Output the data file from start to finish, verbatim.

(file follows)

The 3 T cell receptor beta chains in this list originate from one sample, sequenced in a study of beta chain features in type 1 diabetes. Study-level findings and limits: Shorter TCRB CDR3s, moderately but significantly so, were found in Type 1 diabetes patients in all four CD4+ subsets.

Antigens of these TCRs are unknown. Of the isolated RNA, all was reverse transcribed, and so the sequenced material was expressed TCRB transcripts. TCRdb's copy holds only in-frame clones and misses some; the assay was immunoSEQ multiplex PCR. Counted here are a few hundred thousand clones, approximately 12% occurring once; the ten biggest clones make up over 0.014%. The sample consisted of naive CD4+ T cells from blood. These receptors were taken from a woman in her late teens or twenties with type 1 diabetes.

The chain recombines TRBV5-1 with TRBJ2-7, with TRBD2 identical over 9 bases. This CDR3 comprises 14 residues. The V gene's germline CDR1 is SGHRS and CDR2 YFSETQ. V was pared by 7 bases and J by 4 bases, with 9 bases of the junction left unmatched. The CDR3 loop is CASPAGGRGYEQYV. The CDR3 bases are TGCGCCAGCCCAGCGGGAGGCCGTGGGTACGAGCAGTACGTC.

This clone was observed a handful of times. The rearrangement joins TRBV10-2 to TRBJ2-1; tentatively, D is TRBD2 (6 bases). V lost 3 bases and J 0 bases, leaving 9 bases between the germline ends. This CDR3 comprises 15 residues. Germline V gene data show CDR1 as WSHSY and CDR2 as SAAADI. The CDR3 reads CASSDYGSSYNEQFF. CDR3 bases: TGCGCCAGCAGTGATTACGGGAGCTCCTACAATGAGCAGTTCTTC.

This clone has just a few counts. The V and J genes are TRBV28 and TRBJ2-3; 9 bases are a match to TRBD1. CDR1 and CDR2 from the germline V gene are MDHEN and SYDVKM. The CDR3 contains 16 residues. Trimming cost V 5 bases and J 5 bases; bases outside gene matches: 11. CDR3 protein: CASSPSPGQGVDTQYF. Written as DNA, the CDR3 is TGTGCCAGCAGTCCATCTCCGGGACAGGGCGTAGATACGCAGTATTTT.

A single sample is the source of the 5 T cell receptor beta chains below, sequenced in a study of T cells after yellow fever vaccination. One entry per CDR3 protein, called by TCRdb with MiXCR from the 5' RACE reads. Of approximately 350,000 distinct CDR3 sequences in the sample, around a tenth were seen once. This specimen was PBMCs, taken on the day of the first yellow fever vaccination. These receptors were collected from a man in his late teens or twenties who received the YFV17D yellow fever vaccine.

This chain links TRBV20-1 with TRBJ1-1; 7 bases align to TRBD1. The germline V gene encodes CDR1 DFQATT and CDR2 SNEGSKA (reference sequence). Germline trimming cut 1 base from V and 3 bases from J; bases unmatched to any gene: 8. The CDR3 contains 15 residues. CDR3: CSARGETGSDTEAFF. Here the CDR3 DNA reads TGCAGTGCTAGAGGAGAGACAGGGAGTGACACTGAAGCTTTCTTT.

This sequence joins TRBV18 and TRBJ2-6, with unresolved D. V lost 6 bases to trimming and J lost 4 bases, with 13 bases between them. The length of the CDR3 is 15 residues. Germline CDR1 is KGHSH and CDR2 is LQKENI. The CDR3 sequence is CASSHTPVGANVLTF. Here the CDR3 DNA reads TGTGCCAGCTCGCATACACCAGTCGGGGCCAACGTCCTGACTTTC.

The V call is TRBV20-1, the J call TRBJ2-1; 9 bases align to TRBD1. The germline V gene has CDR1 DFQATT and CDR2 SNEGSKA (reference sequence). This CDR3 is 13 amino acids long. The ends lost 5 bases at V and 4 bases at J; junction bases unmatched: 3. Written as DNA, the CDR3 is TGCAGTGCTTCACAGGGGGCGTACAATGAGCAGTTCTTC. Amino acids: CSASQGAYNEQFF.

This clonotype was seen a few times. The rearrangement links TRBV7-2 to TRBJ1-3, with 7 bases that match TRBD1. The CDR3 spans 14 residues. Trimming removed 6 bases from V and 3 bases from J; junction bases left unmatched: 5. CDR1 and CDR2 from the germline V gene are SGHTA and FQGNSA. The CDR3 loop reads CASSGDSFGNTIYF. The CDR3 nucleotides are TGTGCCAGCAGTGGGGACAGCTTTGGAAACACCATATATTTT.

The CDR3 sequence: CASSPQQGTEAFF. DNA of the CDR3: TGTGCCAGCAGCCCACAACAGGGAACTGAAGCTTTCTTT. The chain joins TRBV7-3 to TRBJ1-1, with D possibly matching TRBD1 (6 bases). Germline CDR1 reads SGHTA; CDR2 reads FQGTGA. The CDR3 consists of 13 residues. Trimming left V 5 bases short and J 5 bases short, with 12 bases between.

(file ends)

The 3 T cell receptor beta chains in this list originate from one sample, sequenced in a study of beta chain features in type 1 diabetes. Study-level findings and limits: Shorter TCRB CDR3s, moderately but significantly so, were found in Type 1 diabetes patients in all four CD4+ subsets.

Antigens of these TCRs are unknown. Of the isolated RNA, all was reverse transcribed, and so the sequenced material was expressed TCRB transcripts. TCRdb's copy holds only in-frame clones and misses some; the assay was immunoSEQ multiplex PCR. Counted here are a few hundred thousand clones, approximately 12% occurring once; the ten biggest clones make up over 0.014%. The sample consisted of naive CD4+ T cells from blood. These receptors were taken from a woman in her late teens or twenties with type 1 diabetes.

The chain recombines TRBV5-1 with TRBJ2-7, with TRBD2 identical over 9 bases. This CDR3 comprises 14 residues. The V gene's germline CDR1 is SGHRS and CDR2 YFSETQ. V was pared by 7 bases and J by 4 bases, with 9 bases of the junction left unmatched. The CDR3 loop is CASPAGGRGYEQYV. The CDR3 bases are TGCGCCAGCCCAGCGGGAGGCCGTGGGTACGAGCAGTACGTC.

This clone was observed a handful of times. The rearrangement joins TRBV10-2 to TRBJ2-1; tentatively, D is TRBD2 (6 bases). V lost 3 bases and J 0 bases, leaving 9 bases between the germline ends. This CDR3 comprises 15 residues. Germline V gene data show CDR1 as WSHSY and CDR2 as SAAADI. The CDR3 reads CASSDYGSSYNEQFF. CDR3 bases: TGCGCCAGCAGTGATTACGGGAGCTCCTACAATGAGCAGTTCTTC.

This clone has just a few counts. The V and J genes are TRBV28 and TRBJ2-3; 9 bases are a match to TRBD1. CDR1 and CDR2 from the germline V gene are MDHEN and SYDVKM. The CDR3 contains 16 residues. Trimming cost V 5 bases and J 5 bases; bases outside gene matches: 11. CDR3 protein: CASSPSPGQGVDTQYF. Written as DNA, the CDR3 is TGTGCCAGCAGTCCATCTCCGGGACAGGGCGTAGATACGCAGTATTTT.

A single sample is the source of the 5 T cell receptor beta chains below, sequenced in a study of T cells after yellow fever vaccination. One entry per CDR3 protein, called by TCRdb with MiXCR from the 5' RACE reads. Of approximately 350,000 distinct CDR3 sequences in the sample, around a tenth were seen once. This specimen was PBMCs, taken on the day of the first yellow fever vaccination. These receptors were collected from a man in his late teens or twenties who received the YFV17D yellow fever vaccine.

This chain links TRBV20-1 with TRBJ1-1; 7 bases align to TRBD1. The germline V gene encodes CDR1 DFQATT and CDR2 SNEGSKA (reference sequence). Germline trimming cut 1 base from V and 3 bases from J; bases unmatched to any gene: 8. The CDR3 contains 15 residues. CDR3: CSARGETGSDTEAFF. Here the CDR3 DNA reads TGCAGTGCTAGAGGAGAGACAGGGAGTGACACTGAAGCTTTCTTT.

This sequence joins TRBV18 and TRBJ2-6, with unresolved D. V lost 6 bases to trimming and J lost 4 bases, with 13 bases between them. The length of the CDR3 is 15 residues. Germline CDR1 is KGHSH and CDR2 is LQKENI. The CDR3 sequence is CASSHTPVGANVLTF. Here the CDR3 DNA reads TGTGCCAGCTCGCATACACCAGTCGGGGCCAACGTCCTGACTTTC.

The V call is TRBV20-1, the J call TRBJ2-1; 9 bases align to TRBD1. The germline V gene has CDR1 DFQATT and CDR2 SNEGSKA (reference sequence). This CDR3 is 13 amino acids long. The ends lost 5 bases at V and 4 bases at J; junction bases unmatched: 3. Written as DNA, the CDR3 is TGCAGTGCTTCACAGGGGGCGTACAATGAGCAGTTCTTC. Amino acids: CSASQGAYNEQFF.

This clonotype was seen a few times. The rearrangement links TRBV7-2 to TRBJ1-3, with 7 bases that match TRBD1. The CDR3 spans 14 residues. Trimming removed 6 bases from V and 3 bases from J; junction bases left unmatched: 5. CDR1 and CDR2 from the germline V gene are SGHTA and FQGNSA. The CDR3 loop reads CASSGDSFGNTIYF. The CDR3 nucleotides are TGTGCCAGCAGTGGGGACAGCTTTGGAAACACCATATATTTT.

The CDR3 sequence: CASSPQQGTEAFF. DNA of the CDR3: TGTGCCAGCAGCCCACAACAGGGAACTGAAGCTTTCTTT. The chain joins TRBV7-3 to TRBJ1-1, with D possibly matching TRBD1 (6 bases). Germline CDR1 reads SGHTA; CDR2 reads FQGTGA. The CDR3 consists of 13 residues. Trimming left V 5 bases short and J 5 bases short, with 12 bases between.